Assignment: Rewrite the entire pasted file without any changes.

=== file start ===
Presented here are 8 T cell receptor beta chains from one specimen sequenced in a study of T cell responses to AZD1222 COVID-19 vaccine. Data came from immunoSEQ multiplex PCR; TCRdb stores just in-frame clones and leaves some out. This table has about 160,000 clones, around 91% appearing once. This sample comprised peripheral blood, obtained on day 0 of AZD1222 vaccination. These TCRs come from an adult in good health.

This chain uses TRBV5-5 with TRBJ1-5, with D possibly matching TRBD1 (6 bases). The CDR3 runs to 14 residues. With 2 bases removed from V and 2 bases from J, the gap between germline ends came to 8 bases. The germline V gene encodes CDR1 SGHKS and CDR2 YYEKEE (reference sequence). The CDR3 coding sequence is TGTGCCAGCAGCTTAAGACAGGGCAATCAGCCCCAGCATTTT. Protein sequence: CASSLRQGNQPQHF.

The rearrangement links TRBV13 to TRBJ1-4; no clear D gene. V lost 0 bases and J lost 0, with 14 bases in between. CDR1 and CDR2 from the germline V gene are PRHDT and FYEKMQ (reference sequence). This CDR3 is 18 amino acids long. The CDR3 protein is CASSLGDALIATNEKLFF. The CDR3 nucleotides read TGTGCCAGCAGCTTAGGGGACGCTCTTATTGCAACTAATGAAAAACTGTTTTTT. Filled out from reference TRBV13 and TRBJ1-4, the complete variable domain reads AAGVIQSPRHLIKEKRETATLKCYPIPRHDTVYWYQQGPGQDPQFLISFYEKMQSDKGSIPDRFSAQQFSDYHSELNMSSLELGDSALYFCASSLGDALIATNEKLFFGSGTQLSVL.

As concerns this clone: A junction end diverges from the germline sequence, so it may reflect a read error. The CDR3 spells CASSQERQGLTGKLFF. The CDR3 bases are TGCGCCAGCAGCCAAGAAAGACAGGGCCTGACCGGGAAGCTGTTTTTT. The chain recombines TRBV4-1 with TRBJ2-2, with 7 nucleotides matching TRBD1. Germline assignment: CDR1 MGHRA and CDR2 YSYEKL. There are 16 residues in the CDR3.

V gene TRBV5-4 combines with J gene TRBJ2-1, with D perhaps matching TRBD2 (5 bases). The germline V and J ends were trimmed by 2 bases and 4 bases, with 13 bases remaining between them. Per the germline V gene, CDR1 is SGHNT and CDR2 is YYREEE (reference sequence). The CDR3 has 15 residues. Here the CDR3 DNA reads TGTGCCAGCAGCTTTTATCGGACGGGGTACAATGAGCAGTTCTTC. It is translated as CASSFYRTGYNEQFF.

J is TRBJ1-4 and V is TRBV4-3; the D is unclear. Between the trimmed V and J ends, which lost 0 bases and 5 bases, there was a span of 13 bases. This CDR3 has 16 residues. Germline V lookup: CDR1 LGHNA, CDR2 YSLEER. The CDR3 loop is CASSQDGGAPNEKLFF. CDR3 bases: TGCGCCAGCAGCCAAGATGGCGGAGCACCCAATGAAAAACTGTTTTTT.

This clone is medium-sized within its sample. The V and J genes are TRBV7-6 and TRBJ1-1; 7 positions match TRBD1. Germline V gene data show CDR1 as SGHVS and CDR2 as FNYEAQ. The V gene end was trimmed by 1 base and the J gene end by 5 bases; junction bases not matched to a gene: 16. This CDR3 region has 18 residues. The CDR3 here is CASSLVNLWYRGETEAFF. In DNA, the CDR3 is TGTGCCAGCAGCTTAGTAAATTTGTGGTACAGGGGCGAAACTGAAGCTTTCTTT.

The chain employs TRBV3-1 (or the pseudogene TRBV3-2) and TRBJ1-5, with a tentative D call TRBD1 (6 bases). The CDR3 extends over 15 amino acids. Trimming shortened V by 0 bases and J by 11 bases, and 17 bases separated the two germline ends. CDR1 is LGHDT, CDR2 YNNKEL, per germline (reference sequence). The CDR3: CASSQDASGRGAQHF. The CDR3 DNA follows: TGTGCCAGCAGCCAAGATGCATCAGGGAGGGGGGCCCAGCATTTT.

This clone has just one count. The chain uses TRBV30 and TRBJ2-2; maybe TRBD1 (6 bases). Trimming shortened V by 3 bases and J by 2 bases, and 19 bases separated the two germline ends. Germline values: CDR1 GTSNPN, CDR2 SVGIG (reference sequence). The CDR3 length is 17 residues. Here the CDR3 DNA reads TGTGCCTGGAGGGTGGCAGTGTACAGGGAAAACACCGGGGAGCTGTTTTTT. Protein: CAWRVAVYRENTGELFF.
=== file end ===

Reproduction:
Presented here are 8 T cell receptor beta chains from one specimen sequenced in a study of T cell responses to AZD1222 COVID-19 vaccine. Data came from immunoSEQ multiplex PCR; TCRdb stores just in-frame clones and leaves some out. This table has about 160,000 clones, around 91% appearing once. This sample comprised peripheral blood, obtained on day 0 of AZD1222 vaccination. These TCRs come from an adult in good health.

This chain uses TRBV5-5 with TRBJ1-5, with D possibly matching TRBD1 (6 bases). The CDR3 runs to 14 residues. With 2 bases removed from V and 2 bases from J, the gap between germline ends came to 8 bases. The germline V gene encodes CDR1 SGHKS and CDR2 YYEKEE (reference sequence). The CDR3 coding sequence is TGTGCCAGCAGCTTAAGACAGGGCAATCAGCCCCAGCATTTT. Protein sequence: CASSLRQGNQPQHF.

The rearrangement links TRBV13 to TRBJ1-4; no clear D gene. V lost 0 bases and J lost 0, with 14 bases in between. CDR1 and CDR2 from the germline V gene are PRHDT and FYEKMQ (reference sequence). This CDR3 is 18 amino acids long. The CDR3 protein is CASSLGDALIATNEKLFF. The CDR3 nucleotides read TGTGCCAGCAGCTTAGGGGACGCTCTTATTGCAACTAATGAAAAACTGTTTTTT. Filled out from reference TRBV13 and TRBJ1-4, the complete variable domain reads AAGVIQSPRHLIKEKRETATLKCYPIPRHDTVYWYQQGPGQDPQFLISFYEKMQSDKGSIPDRFSAQQFSDYHSELNMSSLELGDSALYFCASSLGDALIATNEKLFFGSGTQLSVL.

As concerns this clone: A junction end diverges from the germline sequence, so it may reflect a read error. The CDR3 spells CASSQERQGLTGKLFF. The CDR3 bases are TGCGCCAGCAGCCAAGAAAGACAGGGCCTGACCGGGAAGCTGTTTTTT. The chain recombines TRBV4-1 with TRBJ2-2, with 7 nucleotides matching TRBD1. Germline assignment: CDR1 MGHRA and CDR2 YSYEKL. There are 16 residues in the CDR3.

V gene TRBV5-4 combines with J gene TRBJ2-1, with D perhaps matching TRBD2 (5 bases). The germline V and J ends were trimmed by 2 bases and 4 bases, with 13 bases remaining between them. Per the germline V gene, CDR1 is SGHNT and CDR2 is YYREEE (reference sequence). The CDR3 has 15 residues. Here the CDR3 DNA reads TGTGCCAGCAGCTTTTATCGGACGGGGTACAATGAGCAGTTCTTC. It is translated as CASSFYRTGYNEQFF.

J is TRBJ1-4 and V is TRBV4-3; the D is unclear. Between the trimmed V and J ends, which lost 0 bases and 5 bases, there was a span of 13 bases. This CDR3 has 16 residues. Germline V lookup: CDR1 LGHNA, CDR2 YSLEER. The CDR3 loop is CASSQDGGAPNEKLFF. CDR3 bases: TGCGCCAGCAGCCAAGATGGCGGAGCACCCAATGAAAAACTGTTTTTT.

This clone is medium-sized within its sample. The V and J genes are TRBV7-6 and TRBJ1-1; 7 positions match TRBD1. Germline V gene data show CDR1 as SGHVS and CDR2 as FNYEAQ. The V gene end was trimmed by 1 base and the J gene end by 5 bases; junction bases not matched to a gene: 16. This CDR3 region has 18 residues. The CDR3 here is CASSLVNLWYRGETEAFF. In DNA, the CDR3 is TGTGCCAGCAGCTTAGTAAATTTGTGGTACAGGGGCGAAACTGAAGCTTTCTTT.

The chain employs TRBV3-1 (or the pseudogene TRBV3-2) and TRBJ1-5, with a tentative D call TRBD1 (6 bases). The CDR3 extends over 15 amino acids. Trimming shortened V by 0 bases and J by 11 bases, and 17 bases separated the two germline ends. CDR1 is LGHDT, CDR2 YNNKEL, per germline (reference sequence). The CDR3: CASSQDASGRGAQHF. The CDR3 DNA follows: TGTGCCAGCAGCCAAGATGCATCAGGGAGGGGGGCCCAGCATTTT.

This clone has just one count. The chain uses TRBV30 and TRBJ2-2; maybe TRBD1 (6 bases). Trimming shortened V by 3 bases and J by 2 bases, and 19 bases separated the two germline ends. Germline values: CDR1 GTSNPN, CDR2 SVGIG (reference sequence). The CDR3 length is 17 residues. Here the CDR3 DNA reads TGTGCCTGGAGGGTGGCAGTGTACAGGGAAAACACCGGGGAGCTGTTTTTT. Protein: CAWRVAVYRENTGELFF.